MOTORING: New Mini: Flying a fresher flag
It may be a far cry from the tiny, and ungainly, yet indisputably innovative original, but the Mini of the 21st Century has youthful aspiration, user-friendly technology and refreshing individuality on its side.
Not many brands focus on image and lifestyle with such fervour as Mini. Indeed, one wonders what the creator of the groundbreaking original, Sir Alec Issigonis, would have said about the cars now bearing the Mini badge.
It’s easy to forget that the Issigonis Mini pioneered the mass-production use of front-wheel drive. It was a key element of a pragmatic design that gave new meaning to the concept of clever packaging.
It allowed four adults and luggage to fit into a car considered small at the time. By today’s standards, that first Mini is downright tiny.
The original Mini measured just 3.05m long and 1.41m wide. Compare that to the current three-door Mini Hatch, which is 3.89m long and 1.73m wide.
The wheelbase has grown from 2.04m to 2.5m, and while the first Mini tipped the scales at just 587kg, the current car weighs 1,252kg.
But even if today’s Mini is more maxi than mini, it’s still compact. And in an automotive world filled to the brim with mainstream contenders, the Mini stands out as something different: a car that wears its heart on its sleeve, and counts a certain charisma among its key attributes.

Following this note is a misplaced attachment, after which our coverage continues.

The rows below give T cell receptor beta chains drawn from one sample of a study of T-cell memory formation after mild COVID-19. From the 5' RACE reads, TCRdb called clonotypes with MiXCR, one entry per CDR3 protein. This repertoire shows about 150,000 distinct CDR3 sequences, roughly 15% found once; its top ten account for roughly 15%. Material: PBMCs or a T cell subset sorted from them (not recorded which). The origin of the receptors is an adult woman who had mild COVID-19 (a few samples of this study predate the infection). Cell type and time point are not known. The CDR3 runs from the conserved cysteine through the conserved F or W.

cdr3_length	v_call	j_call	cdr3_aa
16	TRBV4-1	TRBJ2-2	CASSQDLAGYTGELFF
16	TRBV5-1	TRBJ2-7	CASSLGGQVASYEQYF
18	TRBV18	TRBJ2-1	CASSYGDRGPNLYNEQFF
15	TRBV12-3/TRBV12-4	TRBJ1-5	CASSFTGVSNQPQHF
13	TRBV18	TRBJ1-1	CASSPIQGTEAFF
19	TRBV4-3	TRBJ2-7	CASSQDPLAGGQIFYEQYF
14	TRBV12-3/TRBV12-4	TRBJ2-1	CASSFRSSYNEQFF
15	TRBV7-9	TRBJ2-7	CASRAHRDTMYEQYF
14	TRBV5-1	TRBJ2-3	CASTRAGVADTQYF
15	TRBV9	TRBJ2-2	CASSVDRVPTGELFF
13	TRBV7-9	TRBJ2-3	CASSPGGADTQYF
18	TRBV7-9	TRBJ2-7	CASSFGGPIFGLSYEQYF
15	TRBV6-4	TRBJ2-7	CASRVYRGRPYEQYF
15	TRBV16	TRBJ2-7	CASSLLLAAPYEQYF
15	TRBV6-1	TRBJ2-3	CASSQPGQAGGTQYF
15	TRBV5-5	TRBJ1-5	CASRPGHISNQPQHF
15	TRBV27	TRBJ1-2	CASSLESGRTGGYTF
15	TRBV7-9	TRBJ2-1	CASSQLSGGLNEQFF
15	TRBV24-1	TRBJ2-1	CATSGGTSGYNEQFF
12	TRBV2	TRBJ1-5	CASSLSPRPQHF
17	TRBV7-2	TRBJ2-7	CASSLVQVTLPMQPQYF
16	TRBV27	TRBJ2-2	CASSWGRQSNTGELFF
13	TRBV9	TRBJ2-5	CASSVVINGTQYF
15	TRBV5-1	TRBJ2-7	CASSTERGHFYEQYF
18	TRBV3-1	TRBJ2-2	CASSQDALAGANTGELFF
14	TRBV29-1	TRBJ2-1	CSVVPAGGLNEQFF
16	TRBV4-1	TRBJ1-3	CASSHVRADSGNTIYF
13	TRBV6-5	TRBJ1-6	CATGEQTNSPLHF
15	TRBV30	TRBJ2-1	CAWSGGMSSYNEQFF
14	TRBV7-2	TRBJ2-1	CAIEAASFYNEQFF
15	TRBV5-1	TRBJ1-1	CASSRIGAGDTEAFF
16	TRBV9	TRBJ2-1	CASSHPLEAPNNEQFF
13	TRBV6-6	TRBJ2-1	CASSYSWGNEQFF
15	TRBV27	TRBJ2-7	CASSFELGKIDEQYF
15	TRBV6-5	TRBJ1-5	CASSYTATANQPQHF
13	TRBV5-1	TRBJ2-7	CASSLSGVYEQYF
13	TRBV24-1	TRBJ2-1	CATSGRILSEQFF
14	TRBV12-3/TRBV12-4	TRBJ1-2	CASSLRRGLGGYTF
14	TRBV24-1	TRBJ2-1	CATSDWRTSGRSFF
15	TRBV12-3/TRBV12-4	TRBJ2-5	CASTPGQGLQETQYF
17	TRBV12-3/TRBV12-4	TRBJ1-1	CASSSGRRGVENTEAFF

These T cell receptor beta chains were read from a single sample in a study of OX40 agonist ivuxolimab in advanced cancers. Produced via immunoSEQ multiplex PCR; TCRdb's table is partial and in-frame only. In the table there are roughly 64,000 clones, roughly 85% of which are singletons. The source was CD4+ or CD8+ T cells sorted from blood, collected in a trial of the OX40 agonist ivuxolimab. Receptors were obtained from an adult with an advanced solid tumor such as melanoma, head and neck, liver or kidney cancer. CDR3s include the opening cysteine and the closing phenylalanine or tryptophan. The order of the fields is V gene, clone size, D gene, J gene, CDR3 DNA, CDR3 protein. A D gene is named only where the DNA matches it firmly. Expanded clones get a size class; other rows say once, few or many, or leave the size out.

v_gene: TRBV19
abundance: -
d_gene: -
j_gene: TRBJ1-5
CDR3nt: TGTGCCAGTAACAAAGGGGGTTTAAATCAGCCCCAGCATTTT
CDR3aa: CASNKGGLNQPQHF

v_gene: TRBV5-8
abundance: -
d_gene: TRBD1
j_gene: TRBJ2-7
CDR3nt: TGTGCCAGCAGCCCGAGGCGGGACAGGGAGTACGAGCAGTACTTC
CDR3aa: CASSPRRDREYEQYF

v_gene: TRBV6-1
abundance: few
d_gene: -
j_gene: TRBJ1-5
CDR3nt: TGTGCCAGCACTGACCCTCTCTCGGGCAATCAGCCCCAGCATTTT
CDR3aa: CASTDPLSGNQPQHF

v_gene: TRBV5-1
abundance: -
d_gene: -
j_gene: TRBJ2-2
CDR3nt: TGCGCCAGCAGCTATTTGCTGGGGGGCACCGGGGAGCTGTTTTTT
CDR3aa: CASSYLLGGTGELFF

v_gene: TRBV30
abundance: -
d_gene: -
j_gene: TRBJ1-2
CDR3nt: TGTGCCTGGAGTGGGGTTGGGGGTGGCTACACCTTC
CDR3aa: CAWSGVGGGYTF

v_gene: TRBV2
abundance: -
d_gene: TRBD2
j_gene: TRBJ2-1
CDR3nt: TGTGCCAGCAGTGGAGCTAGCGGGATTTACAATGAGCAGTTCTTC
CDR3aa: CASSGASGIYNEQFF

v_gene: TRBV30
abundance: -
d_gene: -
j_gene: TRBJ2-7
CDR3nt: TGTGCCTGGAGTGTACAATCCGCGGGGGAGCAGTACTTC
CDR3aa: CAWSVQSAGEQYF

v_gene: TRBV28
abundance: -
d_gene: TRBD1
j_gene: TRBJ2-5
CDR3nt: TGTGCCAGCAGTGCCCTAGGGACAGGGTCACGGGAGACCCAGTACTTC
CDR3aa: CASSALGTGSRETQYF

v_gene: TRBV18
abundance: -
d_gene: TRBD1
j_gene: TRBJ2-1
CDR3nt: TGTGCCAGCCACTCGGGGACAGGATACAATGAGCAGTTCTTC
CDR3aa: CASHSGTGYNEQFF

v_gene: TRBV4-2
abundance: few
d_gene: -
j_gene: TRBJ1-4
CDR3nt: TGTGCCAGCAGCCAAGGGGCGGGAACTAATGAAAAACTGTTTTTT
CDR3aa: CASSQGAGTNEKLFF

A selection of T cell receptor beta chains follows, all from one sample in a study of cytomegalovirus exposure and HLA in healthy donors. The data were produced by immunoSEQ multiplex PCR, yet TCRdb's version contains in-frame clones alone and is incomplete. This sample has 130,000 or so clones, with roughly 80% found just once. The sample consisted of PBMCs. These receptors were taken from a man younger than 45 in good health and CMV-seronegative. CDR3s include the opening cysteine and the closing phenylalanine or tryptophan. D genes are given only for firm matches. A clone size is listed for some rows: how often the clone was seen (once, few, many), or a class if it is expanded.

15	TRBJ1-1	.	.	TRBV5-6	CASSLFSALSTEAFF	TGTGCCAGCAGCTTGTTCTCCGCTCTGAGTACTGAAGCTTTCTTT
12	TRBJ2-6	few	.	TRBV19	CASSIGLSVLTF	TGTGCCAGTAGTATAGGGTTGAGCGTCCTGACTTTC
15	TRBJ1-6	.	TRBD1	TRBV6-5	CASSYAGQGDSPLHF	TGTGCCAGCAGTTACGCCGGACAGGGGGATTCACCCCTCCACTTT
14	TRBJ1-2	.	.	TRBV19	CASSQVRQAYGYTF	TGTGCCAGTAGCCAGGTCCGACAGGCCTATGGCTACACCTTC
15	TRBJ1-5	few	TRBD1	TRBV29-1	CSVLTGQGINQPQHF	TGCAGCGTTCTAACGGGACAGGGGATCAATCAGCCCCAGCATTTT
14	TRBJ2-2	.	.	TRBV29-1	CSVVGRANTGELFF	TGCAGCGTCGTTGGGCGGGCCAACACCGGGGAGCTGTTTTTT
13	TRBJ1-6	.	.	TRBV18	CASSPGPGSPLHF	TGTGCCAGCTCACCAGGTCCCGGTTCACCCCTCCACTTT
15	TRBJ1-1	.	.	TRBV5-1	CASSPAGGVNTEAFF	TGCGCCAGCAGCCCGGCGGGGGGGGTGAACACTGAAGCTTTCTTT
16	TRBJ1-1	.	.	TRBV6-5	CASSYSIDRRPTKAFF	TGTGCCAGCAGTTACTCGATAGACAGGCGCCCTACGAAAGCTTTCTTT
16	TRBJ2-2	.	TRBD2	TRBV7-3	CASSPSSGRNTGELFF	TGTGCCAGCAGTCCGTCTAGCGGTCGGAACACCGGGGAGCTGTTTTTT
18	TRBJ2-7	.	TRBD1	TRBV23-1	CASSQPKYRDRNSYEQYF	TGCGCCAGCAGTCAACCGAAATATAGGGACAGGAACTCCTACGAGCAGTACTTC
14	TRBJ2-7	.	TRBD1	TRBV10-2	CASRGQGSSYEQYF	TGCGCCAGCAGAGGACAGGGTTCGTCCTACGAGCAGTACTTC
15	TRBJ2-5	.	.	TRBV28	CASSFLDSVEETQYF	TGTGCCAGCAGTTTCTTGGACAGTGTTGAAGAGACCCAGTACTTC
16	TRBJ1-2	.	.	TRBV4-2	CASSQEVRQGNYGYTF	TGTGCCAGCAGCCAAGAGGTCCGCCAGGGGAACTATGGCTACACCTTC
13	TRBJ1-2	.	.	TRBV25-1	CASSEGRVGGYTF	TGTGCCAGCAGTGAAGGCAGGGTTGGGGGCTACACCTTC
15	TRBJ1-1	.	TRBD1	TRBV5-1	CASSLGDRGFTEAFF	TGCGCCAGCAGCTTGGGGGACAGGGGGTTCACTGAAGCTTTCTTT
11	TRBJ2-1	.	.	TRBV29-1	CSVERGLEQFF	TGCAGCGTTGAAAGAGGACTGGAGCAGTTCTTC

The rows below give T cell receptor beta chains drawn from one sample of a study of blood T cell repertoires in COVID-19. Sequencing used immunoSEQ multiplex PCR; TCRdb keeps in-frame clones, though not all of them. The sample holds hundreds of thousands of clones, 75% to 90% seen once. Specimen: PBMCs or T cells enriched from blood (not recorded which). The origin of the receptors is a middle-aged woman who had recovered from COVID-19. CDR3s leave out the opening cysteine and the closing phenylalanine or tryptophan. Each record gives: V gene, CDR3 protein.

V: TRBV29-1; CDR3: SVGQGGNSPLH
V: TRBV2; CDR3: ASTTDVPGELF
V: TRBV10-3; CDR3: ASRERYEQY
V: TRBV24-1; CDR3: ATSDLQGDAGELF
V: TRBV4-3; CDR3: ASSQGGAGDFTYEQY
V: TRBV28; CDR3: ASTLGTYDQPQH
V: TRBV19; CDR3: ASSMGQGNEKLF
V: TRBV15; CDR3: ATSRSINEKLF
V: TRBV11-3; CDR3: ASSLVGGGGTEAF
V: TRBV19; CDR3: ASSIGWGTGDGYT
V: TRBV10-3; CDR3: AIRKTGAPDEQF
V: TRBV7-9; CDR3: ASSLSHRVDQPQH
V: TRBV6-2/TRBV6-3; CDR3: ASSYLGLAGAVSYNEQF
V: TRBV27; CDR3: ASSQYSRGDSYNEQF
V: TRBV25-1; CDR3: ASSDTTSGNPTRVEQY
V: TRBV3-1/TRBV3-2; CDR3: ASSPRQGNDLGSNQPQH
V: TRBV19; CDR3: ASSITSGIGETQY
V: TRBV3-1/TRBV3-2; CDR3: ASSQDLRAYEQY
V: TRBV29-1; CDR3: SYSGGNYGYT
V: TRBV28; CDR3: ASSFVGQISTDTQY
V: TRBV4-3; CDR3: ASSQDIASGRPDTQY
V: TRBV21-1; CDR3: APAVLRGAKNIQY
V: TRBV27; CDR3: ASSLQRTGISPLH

Mini owner BMW’s strategy has always been to emphasise both a cheeky youthfulness and the brand’s British heritage. The styling continues to reflect some of the original Mini’s traits, including the bug-eyed headlights, the chunky proportions and the short overhangs.
In its modern interpretation, those elements have allowed the Mini to take on an almost cartoon character-like persona, further emphasised by almost flippant add-ons such as bonnet stripes, roof decals, bright exterior hues and a cabin linking retro references to modern tech.
The Union Jack has been a proudly British leitmotif in the Mini’s aesthetic treatment since its first appearance in modern, re-engineered form. From decorative mirror caps to full-sized roof artwork, the Mini and the British flag go hand in hand.
No wonder then that one of the key visual attractions of the upgraded Mini, launched in Cape Town last week, is a tail-light design that showcases the Union Jack in its full, LED-lit glory. The Queen would approve.
It’s an eye-catching, if somewhat contrived element that few other brands would get away with.